Awareness Has Many Benefits…
Awareness is a word you hear a lot these days. Also commonly called mindfulness, it’s a quality of paying attention to yourself (your sensations, thoughts, reactions, etc.) and your surroundings in the present moment.
This kind of awareness has numerous scientifically proven benefits, including lowering stress, reducing pain, lowering blood pressure, improving impulse control, etc. For me awareness conjures an image of calm, centeredness and fluffy white clouds in an expansive blue sky. Ahhhh…
…But It’s Not Always Comfortable
Sometimes awareness sucks. Awareness can bring inspiring insights or harsh realizations, pleasant memories or traumatic ones, comfortable sensations or painful ones. When you really tune into yourself, you notice how things are in this moment—not how you want them to be, what you think they should be or how it was better when you were younger.
The things you uncover when you pay attention usually aren’t limited to that specific moment or aspect of your life. If you’re open to it, you begin to see the ways it shows up throughout your life. “The catch-22 for many individuals is that often the very attitudes and habits that are doing them the most real damage are the very ones that are for them the most cherished and ingrained.”* The realization you may need to change a well-worn routine, have a difficult conversation or take a break from an activity you love isn’t likely to feel good.
Why Cultivating Awareness is Still Worth It
Staying unaware is safe—it creates a feeling of normalcy and a stable sense of self. But there are real costs associated with not paying attention. For starters, “To consistently ignore it [the body] requires enormous repressive energies.”* And when you cling to a habit, you repeat it without choice or opportunity for growth.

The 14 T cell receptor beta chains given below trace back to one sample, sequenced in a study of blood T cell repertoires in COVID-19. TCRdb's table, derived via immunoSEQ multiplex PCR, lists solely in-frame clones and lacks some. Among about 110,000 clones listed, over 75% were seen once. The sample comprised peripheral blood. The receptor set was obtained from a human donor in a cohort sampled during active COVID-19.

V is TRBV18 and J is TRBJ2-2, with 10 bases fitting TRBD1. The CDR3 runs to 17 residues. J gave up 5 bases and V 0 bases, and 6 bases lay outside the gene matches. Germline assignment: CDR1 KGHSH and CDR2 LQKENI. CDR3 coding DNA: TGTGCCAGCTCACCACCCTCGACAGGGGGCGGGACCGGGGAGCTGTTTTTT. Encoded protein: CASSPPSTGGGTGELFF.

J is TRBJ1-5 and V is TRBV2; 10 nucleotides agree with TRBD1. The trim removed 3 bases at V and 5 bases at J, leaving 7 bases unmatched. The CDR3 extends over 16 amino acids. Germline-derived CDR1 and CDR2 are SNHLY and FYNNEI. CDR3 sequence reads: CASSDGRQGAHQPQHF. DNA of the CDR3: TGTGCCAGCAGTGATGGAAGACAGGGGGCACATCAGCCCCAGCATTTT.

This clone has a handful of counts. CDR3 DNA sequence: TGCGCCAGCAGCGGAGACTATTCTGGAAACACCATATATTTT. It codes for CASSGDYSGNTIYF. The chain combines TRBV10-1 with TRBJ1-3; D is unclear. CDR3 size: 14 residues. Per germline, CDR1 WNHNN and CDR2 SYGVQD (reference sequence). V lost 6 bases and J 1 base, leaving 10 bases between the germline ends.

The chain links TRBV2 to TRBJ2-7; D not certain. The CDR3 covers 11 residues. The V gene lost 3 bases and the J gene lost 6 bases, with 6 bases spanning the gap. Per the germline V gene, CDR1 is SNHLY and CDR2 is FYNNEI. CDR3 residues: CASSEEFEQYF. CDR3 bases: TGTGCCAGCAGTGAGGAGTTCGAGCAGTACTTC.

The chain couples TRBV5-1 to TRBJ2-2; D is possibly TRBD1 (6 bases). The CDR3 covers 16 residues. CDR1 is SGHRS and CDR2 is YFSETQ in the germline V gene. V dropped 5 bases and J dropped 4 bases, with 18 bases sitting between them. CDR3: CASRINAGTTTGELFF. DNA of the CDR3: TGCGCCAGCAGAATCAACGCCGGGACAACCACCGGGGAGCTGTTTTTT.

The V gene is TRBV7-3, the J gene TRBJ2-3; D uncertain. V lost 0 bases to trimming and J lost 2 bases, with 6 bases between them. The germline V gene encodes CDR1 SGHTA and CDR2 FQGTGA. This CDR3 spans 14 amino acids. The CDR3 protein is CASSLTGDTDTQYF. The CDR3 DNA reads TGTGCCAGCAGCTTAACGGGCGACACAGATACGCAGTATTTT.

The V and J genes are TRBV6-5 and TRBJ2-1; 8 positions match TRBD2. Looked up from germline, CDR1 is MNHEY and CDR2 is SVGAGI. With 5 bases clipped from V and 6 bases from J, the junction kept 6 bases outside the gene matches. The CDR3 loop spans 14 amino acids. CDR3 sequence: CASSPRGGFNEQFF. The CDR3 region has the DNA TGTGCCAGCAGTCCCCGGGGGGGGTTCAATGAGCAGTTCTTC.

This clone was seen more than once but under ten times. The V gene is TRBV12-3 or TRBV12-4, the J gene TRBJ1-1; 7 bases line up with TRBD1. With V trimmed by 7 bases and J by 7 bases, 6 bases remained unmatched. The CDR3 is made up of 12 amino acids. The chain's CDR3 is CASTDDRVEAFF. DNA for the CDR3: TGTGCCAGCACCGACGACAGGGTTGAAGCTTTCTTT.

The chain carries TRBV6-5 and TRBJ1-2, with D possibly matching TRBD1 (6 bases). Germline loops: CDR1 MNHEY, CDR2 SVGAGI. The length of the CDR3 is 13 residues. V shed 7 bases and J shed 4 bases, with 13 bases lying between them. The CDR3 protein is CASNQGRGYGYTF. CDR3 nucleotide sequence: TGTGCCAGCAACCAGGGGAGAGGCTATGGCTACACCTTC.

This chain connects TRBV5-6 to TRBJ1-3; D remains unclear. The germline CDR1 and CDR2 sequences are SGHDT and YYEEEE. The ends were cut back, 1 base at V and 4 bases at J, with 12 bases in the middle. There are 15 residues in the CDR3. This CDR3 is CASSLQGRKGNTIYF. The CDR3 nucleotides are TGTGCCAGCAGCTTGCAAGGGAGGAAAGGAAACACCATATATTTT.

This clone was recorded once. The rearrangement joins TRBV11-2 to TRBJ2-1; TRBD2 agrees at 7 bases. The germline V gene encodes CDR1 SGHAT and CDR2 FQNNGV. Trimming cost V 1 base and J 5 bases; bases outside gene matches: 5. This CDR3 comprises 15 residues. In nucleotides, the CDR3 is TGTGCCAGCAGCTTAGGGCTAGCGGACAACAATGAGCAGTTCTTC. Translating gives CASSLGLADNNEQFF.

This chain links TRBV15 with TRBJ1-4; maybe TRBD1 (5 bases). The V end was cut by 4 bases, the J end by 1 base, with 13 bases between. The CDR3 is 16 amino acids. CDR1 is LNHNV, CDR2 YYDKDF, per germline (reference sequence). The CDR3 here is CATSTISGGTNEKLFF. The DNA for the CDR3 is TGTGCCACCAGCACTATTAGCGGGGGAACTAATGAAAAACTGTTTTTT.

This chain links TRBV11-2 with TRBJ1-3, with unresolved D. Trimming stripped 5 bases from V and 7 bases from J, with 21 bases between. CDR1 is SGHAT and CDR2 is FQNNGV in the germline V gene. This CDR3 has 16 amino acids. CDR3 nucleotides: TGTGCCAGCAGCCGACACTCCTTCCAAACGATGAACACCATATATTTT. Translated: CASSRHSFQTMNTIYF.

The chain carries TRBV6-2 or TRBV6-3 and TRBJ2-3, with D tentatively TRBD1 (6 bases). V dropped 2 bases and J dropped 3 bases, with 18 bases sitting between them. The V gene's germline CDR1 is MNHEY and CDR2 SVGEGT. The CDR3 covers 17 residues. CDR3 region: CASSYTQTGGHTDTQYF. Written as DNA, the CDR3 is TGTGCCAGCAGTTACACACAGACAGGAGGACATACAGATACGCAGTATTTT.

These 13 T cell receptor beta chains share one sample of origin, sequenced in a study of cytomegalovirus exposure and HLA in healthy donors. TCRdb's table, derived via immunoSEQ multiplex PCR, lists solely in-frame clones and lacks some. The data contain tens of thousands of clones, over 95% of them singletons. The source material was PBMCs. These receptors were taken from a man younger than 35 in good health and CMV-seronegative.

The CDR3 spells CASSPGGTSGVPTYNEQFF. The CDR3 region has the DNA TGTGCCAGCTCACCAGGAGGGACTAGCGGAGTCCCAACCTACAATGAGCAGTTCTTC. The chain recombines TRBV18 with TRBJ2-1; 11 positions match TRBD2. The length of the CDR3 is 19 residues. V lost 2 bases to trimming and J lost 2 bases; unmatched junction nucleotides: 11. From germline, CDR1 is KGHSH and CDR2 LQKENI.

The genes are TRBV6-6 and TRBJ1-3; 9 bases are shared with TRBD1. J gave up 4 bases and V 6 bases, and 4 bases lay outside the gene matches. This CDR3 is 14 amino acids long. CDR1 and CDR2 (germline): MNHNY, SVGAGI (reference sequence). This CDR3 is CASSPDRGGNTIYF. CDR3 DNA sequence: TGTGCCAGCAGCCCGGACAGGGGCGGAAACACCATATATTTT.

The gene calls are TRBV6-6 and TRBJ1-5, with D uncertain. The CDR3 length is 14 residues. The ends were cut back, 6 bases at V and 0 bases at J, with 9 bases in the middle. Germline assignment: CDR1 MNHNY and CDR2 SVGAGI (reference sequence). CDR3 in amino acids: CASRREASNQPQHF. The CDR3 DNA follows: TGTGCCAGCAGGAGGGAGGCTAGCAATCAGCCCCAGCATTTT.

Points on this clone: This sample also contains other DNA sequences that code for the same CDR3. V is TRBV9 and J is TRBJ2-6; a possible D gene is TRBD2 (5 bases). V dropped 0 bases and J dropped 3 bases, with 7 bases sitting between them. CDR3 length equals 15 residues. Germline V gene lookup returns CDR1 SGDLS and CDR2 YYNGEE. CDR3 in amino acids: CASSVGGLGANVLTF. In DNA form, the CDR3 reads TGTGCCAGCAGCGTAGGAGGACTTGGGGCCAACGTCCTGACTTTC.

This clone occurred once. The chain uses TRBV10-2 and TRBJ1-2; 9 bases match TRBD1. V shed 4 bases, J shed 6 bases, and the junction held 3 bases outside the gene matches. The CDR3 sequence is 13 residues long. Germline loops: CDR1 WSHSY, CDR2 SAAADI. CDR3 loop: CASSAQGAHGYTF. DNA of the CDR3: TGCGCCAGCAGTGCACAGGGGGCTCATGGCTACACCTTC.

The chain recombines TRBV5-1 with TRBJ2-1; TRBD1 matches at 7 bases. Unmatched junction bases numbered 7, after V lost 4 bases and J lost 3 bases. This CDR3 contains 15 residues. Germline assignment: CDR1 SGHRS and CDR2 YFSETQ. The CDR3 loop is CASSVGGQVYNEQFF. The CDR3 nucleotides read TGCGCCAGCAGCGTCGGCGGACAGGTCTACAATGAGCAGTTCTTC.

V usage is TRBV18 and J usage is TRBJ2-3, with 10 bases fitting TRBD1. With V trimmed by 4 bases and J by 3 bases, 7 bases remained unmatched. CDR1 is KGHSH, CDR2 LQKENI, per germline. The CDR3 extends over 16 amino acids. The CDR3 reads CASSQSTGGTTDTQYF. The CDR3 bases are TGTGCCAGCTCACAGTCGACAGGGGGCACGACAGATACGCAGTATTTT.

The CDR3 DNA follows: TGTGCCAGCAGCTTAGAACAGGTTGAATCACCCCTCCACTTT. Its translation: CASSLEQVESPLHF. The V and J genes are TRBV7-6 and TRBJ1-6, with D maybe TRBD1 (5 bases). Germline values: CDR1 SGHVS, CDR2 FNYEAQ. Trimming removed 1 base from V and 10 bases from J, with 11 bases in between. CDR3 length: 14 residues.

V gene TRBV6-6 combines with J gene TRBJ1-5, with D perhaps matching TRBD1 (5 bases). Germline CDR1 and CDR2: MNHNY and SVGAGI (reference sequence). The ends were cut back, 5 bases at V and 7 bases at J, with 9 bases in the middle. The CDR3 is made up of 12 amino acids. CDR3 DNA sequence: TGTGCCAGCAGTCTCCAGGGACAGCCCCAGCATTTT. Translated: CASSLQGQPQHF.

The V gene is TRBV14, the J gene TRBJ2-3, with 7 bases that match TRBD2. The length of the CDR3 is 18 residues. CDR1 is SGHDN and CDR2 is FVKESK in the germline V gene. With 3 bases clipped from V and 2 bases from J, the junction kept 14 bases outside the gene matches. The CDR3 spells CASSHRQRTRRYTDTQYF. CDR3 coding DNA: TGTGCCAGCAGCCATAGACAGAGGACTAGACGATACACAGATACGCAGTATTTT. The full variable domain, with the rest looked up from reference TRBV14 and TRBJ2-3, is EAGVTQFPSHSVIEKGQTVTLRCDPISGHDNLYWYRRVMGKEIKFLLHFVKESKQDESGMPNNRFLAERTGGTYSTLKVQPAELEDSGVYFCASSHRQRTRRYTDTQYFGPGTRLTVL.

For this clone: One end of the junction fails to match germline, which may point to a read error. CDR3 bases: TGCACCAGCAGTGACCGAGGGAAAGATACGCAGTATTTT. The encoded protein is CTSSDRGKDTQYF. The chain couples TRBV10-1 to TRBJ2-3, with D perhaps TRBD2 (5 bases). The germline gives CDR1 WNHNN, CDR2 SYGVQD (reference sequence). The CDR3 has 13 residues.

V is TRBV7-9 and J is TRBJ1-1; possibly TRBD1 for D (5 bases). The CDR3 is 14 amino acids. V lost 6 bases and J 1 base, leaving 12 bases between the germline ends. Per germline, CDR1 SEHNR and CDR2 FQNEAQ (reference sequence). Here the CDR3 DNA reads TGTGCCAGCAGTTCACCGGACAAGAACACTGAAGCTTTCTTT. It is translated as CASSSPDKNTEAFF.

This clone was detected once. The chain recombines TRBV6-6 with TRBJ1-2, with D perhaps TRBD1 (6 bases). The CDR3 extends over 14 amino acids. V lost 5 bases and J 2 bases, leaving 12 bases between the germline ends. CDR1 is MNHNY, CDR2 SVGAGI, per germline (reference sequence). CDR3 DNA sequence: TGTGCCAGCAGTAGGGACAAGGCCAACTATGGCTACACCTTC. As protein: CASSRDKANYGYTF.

Self-observation may not always be blissful or flattering but I believe the benefits far outweigh the downsides. Awareness helps us become more accepting of and to become more of our true selves. It can strengthen our adaptability and resilience in the face of life’s challenges. And awareness helps us see reality with a little more neutrality. Given that most of us are our own worst critics, a more objective view of reality can be a big relief!
Treat Yourself with Kindness
So what do you do when awareness presents sensations and insights you don’t like?
Treat yourself with hearty doses of patience and compassion. You (and everybody else) will never be perfect and that’s okay. See if you can observe what’s happening with curiosity.
If you notice aversion or judgement coming up, thank those voices for sharing their opinions and then move your attention to something else. “The right thing is only that [a] person is capable of enjoying his life—it means acting easier, better, lighter, increasing his ability.”†
And if those patterns you make an effort to shift return, know this is completely normal. Instead of feeling disappointed or that you’ve failed, celebrate when you notice when a habit reappears. Before you weren’t even aware this was happening, so recognizing it is a big success. In the long arc of learning, this is an excellent start!
Even “when our consciousness is distracted by a disturbing physical symptom [or something you don’t like]…it is still our most intimate friend, and often the only source of the information most useful for our recovery.”*
* Deane Juhan, Job’s Body
† Dr. Moshe Feldenkrais, San Francisco Training, August 7, 1975